Juvina, I. and Oostendorp, Herre van (2005): Cognitive Model Working Alongside the User. In: Proceedings of the HCI05 Conference on People and Computers XIX 2005. pp. 409-420.
Juvina, Ion and Oostendorp, Herre van (2004): Individual Differences and Behavioral Aspects Involved in Modeling Web Navigation. In: Proceedings of the 8th ERCIM Workshop on User Interfaces for All 2004. p. 77.
This paper presents an empirical study aiming at investigating individual differences and behavioral aspects involved in modeling web navigation. Factors that have an influence on web navigation behavior were identified with the aid of task analysis and their relevance in predicting task outcomes (performance, satisfaction, disorientation) was tested with the aid of multiple regression analysis. Several types of navigation metrics were calculated based on web logging data and used as indicators of user characteristics and task outcomes. Results show that spatial-semantic cognitive mechanisms seem to be crucial in adequately performing web navigation tasks. The fact that user characteristics and task outcomes can be estimated with reasonable accuracy based on navigation metrics suggests the possibility of building adaptive navigation support in web applications.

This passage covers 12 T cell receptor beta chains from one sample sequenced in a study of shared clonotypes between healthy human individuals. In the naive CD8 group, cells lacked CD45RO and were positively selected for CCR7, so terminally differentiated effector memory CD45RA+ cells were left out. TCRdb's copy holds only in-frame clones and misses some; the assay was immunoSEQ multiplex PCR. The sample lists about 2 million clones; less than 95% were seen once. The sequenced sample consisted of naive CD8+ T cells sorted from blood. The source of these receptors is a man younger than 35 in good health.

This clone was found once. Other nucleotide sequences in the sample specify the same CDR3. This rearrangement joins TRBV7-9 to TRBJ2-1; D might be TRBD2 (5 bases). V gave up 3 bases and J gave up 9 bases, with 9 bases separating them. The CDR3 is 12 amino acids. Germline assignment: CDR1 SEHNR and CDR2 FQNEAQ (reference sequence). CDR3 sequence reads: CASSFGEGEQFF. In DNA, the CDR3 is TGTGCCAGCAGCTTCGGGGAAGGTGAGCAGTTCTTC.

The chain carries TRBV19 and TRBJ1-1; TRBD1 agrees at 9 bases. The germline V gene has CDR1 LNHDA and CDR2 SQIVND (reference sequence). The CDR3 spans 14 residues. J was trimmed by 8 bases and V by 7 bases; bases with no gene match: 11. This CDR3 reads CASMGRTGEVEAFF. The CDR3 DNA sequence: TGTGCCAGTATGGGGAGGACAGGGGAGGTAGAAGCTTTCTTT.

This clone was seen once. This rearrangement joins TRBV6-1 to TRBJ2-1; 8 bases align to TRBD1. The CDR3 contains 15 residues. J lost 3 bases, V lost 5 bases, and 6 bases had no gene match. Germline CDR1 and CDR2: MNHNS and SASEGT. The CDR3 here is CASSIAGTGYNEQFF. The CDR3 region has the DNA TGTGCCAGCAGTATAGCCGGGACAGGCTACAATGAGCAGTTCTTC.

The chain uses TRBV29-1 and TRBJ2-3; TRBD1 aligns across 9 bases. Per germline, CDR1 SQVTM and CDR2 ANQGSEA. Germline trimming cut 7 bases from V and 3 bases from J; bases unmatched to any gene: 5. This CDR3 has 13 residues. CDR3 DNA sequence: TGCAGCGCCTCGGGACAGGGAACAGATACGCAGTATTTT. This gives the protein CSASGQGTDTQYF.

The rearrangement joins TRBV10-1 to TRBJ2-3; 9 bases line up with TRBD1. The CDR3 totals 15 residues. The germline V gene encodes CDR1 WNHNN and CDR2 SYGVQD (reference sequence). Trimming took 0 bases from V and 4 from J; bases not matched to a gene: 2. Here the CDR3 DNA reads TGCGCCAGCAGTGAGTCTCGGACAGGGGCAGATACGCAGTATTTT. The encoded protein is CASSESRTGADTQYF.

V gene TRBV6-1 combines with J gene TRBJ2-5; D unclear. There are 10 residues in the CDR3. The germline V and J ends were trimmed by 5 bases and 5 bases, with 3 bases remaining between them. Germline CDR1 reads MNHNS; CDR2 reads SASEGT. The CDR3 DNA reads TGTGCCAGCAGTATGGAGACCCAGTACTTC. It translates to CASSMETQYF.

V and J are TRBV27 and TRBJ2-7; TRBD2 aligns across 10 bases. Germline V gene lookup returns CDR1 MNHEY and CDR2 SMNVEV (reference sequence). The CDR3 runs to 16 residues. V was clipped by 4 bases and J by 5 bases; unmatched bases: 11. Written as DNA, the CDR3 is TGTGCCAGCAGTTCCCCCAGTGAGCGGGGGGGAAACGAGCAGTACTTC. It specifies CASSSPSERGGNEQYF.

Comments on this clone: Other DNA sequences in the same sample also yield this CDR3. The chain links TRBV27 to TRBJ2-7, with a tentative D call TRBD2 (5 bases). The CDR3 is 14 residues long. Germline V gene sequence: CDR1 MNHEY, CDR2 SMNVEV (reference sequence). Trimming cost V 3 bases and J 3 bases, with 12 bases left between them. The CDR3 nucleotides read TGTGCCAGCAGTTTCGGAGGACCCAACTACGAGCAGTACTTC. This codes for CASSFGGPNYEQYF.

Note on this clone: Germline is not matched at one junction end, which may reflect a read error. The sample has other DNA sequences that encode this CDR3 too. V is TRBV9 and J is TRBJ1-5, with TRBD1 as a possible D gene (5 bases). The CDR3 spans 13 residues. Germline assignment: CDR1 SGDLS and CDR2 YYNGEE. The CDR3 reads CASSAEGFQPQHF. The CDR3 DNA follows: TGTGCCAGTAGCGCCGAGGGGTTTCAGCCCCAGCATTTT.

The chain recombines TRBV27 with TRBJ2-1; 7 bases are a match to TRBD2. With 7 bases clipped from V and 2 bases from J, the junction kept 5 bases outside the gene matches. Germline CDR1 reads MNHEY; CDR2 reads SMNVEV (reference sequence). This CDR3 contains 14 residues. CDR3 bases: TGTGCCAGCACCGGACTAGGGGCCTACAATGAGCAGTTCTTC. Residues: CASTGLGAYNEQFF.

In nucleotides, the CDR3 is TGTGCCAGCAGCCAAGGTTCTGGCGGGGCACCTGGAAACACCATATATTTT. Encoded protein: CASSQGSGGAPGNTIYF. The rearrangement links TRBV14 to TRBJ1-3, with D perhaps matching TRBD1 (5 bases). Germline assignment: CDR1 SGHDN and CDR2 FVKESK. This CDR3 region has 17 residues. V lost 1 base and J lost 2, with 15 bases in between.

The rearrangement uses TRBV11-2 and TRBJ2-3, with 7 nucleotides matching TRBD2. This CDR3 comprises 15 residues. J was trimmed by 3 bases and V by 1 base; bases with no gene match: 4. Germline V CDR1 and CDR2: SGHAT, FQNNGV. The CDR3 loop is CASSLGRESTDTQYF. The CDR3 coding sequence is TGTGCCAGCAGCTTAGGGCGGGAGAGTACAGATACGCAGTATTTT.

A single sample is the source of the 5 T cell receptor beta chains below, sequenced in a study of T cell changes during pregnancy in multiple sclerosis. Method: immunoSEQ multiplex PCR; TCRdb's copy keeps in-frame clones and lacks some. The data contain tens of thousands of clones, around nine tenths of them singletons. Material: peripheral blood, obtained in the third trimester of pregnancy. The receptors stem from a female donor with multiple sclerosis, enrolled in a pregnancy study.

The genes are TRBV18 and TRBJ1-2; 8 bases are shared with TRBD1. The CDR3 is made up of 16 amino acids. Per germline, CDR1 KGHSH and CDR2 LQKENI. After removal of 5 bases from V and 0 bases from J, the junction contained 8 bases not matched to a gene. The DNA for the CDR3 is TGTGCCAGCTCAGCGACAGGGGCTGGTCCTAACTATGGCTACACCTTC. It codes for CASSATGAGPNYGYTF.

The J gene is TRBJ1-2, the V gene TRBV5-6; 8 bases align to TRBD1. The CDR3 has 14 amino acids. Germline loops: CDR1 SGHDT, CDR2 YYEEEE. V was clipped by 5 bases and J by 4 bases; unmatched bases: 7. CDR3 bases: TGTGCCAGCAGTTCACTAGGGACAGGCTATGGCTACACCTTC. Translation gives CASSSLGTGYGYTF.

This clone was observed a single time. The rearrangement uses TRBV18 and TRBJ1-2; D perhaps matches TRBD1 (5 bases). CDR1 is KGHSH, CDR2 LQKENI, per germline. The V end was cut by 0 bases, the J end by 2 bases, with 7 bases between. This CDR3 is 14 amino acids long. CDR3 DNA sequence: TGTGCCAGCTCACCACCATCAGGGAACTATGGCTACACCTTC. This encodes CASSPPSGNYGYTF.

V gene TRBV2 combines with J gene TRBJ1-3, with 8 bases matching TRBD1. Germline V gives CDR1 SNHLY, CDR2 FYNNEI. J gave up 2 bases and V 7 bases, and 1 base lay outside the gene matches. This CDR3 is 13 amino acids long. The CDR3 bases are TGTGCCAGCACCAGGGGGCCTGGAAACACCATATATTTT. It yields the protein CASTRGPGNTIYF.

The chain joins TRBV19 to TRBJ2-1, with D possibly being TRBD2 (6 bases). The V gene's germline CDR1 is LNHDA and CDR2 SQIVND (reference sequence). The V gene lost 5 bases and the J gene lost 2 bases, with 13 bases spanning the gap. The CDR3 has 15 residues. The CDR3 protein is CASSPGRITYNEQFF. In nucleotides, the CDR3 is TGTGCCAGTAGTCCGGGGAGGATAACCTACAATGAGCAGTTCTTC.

© All rights reserved Juvina and Oostendorp and/or Springer Verlag
Nimwegen, Christof van, Oostendorp, Herre van and Schijf, Hermina (2004): Externalization vs. Internalization: The Influence on Problem Solving Performance. In: Looi, Chee-Kit, Sutinen, Erkki, Sampson, Demetrios G., Aedo, Ignacio, Uden, Lorna and Kähkönen, Esko (eds.) ICALT 2004 - Proceedings of the IEEE International Conference on Advanced Learning Technologies 30 August - 1 September, 2004, Joensuu, Finland. .
Juvina, I. and Oostendorp, Herre van (2003): Human Factors in Web-assisted Personal Finance. In: Proceedings of the Tenth International Conference on Human-Computer Interaction 2003. pp. 477-481.
Oostendorp, Herre van, Preece, Jennifer J. and Arnold, Albert G. (1999): Designing Multimedia for Human Needs and Capabilities. In Interacting with Computers, 12 (1) pp. 1-5.
The central tenet of HCI is to ensure that software and hardware design supports users doing their tasks. Most of the papers in this Special Issue go one step beyond designing for usability -- they also address design issues related to supporting human values. As computer usage becomes more diverse both in terms of the range of users and types of applications, human values such as democracy will become increasingly important and controversial, especially, as the number of people coming onto the Internet increases. For example, the issue of computer haves and have nots is well known, but governments are only just starting to think through its implications in terms of future policy. In addition, understanding users' affective responses to systems and how emotions are conveyed across networks is starting to gain designers' attention. Brenda Laurel's company, Purple Moon, is a clear example of the perceived need of designing to support users' emotional needs, in this case, teenage girls.